Publishing Partner: Cambridge University Press CUP Extra Publisher Login
amazon logo
More Info


New from Oxford University Press!

ad

Latin: A Linguistic Introduction

By Renato Oniga and Norma Shifano

Applies the principles of contemporary linguistics to the study of Latin and provides clear explanations of grammatical rules alongside diagrams to illustrate complex structures.


New from Cambridge University Press!

ad

The Ancient Language, and the Dialect of Cornwall, with an Enlarged Glossary of Cornish Provincial Words

By Frederick W.P. Jago

Containing around 3,700 dialect words from both Cornish and English,, this glossary was published in 1882 by Frederick W. P. Jago (1817–92) in an effort to describe and preserve the dialect as it too declined and it is an invaluable record of a disappearing dialect and way of life.


New from Brill!

ad

Linguistic Bibliography for the Year 2013

The Linguistic Bibliography is by far the most comprehensive bibliographic reference work in the field. This volume contains up-to-date and extensive indexes of names, languages, and subjects.


Academic Paper


Title: Language Socialization into Academic Discourse Communities
Author: Patricia A. Duff
Institution: University of British Columbia
Linguistic Field: Applied Linguistics; Discourse Analysis; Sociolinguistics
Abstract: Although much has been written about academic discourse from diverse theoretical perspectives over the past two decades, and especially about English academic discourse, research on socialization into academic discourse or literacies in one's first or subsequently learned languages or into new discourse communities has received far less attention. Academic discourse socialization is a dynamic, socially situated process that in contemporary contexts is often multimodal, multilingual, and highly intertextual as well. The process is characterized by variable amounts of modeling, feedback, and uptake; different levels of investment and agency on the part of learners; by the negotiation of power and identities; and, often, important personal transformations for at least some participants. However, the consequences and outcomes of academic discourse socialization are also quite unpredictable, both in the shorter term and longer term. In this review I provide a brief historical overview of research on language socialization into academic communities and describe, in turn, developments in research on socialization into oral, written, and online discourse and the social practices associated with each mode. I highlight issues of conformity or reproduction to local norms and practices versus resistance and contestation of these. Next, studies of socialization into academic publication and into particular textual identities are reviewed. I conclude with a short discussion of race, culture, gender, and academic discourse socialization, pointing out how social positioning by oneself and others can affect participants’ engagement and performance in their various learning communities.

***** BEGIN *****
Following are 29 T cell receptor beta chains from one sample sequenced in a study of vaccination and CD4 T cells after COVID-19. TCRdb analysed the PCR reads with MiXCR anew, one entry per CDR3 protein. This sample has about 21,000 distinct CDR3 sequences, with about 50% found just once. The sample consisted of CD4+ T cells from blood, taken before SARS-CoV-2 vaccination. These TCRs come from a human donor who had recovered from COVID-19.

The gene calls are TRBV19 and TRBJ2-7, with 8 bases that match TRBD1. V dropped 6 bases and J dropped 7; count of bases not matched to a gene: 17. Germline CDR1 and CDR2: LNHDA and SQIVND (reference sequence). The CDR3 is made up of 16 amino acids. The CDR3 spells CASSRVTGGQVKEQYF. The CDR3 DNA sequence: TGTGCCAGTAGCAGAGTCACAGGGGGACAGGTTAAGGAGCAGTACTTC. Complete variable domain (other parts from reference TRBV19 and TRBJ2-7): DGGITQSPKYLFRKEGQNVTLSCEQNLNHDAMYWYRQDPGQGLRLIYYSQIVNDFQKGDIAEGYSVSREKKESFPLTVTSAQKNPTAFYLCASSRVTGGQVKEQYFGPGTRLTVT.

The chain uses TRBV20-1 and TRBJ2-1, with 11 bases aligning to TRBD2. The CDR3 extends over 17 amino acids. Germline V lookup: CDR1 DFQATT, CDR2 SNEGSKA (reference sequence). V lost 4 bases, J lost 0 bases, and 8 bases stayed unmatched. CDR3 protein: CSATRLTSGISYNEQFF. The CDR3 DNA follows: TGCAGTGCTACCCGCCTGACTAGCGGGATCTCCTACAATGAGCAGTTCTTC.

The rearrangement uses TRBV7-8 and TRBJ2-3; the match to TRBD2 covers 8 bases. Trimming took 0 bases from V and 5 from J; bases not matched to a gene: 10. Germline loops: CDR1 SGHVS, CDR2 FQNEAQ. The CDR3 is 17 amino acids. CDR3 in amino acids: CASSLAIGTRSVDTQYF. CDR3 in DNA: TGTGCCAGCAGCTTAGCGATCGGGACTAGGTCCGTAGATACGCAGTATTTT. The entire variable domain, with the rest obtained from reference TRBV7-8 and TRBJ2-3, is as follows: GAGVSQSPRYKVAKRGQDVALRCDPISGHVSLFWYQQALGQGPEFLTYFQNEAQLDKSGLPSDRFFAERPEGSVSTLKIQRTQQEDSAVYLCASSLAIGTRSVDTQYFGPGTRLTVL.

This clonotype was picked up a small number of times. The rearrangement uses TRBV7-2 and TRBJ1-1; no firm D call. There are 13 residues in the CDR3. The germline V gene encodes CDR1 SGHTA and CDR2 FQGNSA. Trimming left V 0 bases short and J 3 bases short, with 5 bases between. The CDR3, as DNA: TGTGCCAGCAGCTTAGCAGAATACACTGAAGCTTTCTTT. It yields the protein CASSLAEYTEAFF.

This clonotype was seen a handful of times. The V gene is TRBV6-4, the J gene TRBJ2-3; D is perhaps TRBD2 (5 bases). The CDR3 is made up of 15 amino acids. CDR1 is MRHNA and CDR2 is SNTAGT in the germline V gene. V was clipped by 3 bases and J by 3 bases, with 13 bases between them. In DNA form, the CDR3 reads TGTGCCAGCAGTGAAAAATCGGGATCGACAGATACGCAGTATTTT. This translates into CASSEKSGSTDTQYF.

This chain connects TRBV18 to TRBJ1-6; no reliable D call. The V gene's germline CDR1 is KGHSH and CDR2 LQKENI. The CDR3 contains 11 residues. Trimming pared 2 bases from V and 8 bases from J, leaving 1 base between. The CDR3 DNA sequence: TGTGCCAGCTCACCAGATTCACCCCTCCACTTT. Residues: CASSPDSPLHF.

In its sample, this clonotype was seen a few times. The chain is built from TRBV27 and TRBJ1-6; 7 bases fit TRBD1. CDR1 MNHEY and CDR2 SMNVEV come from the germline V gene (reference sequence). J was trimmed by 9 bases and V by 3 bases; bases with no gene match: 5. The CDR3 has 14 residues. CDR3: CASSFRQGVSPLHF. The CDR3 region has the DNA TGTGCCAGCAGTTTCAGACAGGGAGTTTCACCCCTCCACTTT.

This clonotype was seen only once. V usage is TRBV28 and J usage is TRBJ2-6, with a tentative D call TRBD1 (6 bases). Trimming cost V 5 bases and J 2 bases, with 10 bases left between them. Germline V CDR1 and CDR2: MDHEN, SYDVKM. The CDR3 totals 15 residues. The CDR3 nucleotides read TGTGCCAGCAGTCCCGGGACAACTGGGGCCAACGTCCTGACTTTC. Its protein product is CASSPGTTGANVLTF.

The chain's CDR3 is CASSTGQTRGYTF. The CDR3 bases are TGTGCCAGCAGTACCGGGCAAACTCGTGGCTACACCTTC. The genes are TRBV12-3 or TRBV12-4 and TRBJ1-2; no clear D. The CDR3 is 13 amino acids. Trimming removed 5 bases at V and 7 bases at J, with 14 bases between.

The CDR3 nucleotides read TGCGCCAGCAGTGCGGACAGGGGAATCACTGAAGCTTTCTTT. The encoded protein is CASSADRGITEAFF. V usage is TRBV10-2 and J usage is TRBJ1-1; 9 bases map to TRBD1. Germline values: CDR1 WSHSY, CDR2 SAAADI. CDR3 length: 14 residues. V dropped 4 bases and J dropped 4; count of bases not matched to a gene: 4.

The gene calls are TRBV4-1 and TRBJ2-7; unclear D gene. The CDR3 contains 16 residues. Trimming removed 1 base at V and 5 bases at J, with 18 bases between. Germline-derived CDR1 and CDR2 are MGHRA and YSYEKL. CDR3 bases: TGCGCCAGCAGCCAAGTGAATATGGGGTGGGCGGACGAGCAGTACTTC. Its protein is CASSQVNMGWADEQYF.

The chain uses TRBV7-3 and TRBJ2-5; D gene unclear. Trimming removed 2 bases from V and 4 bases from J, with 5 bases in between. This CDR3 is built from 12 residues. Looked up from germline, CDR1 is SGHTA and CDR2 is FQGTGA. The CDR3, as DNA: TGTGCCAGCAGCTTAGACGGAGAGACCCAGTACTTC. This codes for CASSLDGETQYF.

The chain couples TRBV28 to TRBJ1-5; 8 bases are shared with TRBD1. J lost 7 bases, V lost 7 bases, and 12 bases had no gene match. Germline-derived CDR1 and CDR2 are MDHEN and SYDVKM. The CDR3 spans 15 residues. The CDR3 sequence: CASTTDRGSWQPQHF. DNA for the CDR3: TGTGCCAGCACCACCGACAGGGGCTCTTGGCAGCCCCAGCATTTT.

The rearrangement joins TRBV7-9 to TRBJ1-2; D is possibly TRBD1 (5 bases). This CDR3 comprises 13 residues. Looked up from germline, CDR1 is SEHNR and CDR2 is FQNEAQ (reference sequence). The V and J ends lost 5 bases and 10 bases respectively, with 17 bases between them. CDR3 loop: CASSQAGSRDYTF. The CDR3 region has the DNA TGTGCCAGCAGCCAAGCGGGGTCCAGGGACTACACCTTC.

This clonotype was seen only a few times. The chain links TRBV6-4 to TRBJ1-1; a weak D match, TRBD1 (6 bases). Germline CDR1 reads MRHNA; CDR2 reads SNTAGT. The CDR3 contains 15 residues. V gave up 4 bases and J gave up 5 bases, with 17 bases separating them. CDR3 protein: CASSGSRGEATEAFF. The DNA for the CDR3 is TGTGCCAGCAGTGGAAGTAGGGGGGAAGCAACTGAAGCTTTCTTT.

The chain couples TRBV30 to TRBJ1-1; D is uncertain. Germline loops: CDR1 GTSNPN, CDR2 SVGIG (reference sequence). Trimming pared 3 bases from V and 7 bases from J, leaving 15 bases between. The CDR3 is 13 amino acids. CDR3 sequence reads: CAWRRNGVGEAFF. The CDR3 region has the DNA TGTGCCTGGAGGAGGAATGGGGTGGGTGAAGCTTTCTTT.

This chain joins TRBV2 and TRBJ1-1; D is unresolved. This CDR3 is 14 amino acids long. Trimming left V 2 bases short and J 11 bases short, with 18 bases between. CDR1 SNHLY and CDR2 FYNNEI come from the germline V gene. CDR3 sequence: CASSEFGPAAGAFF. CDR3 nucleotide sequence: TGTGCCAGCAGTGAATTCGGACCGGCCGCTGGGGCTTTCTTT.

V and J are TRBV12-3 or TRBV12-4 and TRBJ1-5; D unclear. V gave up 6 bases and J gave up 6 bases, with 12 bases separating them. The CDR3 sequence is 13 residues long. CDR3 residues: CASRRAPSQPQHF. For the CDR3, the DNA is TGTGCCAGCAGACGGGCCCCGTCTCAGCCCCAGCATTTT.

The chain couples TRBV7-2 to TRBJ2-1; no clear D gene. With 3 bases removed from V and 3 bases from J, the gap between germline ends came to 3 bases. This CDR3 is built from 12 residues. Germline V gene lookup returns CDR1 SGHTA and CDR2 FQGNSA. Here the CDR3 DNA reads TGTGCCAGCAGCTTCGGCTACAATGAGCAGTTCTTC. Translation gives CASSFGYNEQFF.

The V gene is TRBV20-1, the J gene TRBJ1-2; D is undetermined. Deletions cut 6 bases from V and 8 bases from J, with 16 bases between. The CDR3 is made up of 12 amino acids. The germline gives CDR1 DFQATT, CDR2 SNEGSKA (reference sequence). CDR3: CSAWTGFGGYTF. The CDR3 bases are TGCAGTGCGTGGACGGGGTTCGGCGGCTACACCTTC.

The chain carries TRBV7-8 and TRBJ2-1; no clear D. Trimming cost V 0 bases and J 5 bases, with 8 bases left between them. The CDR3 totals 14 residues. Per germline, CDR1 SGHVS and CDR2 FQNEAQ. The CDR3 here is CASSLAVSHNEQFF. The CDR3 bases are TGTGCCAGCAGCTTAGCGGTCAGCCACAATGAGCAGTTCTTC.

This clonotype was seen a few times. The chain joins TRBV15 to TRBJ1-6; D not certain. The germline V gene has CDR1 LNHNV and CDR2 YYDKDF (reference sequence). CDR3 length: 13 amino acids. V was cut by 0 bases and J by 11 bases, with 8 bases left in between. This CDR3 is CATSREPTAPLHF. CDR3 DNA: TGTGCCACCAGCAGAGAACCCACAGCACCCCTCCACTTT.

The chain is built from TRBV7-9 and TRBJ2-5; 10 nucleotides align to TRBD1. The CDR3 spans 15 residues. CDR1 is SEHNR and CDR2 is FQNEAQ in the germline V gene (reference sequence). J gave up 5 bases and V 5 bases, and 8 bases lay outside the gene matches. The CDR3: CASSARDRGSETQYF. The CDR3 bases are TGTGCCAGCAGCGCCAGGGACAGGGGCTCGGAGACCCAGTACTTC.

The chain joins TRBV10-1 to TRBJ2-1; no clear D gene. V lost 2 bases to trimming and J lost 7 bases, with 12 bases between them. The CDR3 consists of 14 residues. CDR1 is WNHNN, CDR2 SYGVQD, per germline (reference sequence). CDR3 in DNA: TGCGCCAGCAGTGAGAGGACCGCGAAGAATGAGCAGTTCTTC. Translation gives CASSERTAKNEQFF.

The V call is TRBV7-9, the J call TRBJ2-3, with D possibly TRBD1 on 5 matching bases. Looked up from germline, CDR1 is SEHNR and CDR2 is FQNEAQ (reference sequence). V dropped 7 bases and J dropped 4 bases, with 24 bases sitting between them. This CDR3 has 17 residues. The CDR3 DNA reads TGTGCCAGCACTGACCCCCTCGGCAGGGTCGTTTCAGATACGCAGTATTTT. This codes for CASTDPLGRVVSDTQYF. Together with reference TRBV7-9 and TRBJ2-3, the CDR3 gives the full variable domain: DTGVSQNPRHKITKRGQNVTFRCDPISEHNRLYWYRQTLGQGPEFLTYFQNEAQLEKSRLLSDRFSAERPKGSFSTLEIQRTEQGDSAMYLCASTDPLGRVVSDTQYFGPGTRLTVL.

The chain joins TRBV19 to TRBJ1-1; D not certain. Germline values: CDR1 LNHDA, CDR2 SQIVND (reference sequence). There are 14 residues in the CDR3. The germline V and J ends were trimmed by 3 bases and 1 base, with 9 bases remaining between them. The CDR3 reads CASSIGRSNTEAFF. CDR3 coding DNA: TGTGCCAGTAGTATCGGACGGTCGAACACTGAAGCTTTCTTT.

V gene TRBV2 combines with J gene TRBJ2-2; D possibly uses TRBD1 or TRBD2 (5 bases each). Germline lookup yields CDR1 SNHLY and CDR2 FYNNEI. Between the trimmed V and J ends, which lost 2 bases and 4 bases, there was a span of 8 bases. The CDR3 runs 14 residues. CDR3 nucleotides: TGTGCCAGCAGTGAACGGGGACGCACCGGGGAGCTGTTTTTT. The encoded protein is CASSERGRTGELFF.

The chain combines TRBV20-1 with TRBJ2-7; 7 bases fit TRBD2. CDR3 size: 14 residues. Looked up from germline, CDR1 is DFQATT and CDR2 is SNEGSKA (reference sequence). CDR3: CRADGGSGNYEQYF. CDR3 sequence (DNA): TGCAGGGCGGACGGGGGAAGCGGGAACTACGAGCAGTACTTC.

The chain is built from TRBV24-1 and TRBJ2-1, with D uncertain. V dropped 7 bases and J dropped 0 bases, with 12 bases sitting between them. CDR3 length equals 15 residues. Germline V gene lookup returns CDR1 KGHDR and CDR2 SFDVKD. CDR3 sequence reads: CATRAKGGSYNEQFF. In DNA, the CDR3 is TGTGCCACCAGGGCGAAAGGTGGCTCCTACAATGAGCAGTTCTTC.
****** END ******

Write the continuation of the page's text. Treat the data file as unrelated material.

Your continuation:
CUP at LINGUIST

This article appears in Annual Review of Applied Linguistics Vol. 30, Issue 1, which you can read on Cambridge's site or on LINGUIST .



Back
Add a new paper
Return to Academic Papers main page
Return to Directory of Linguists main page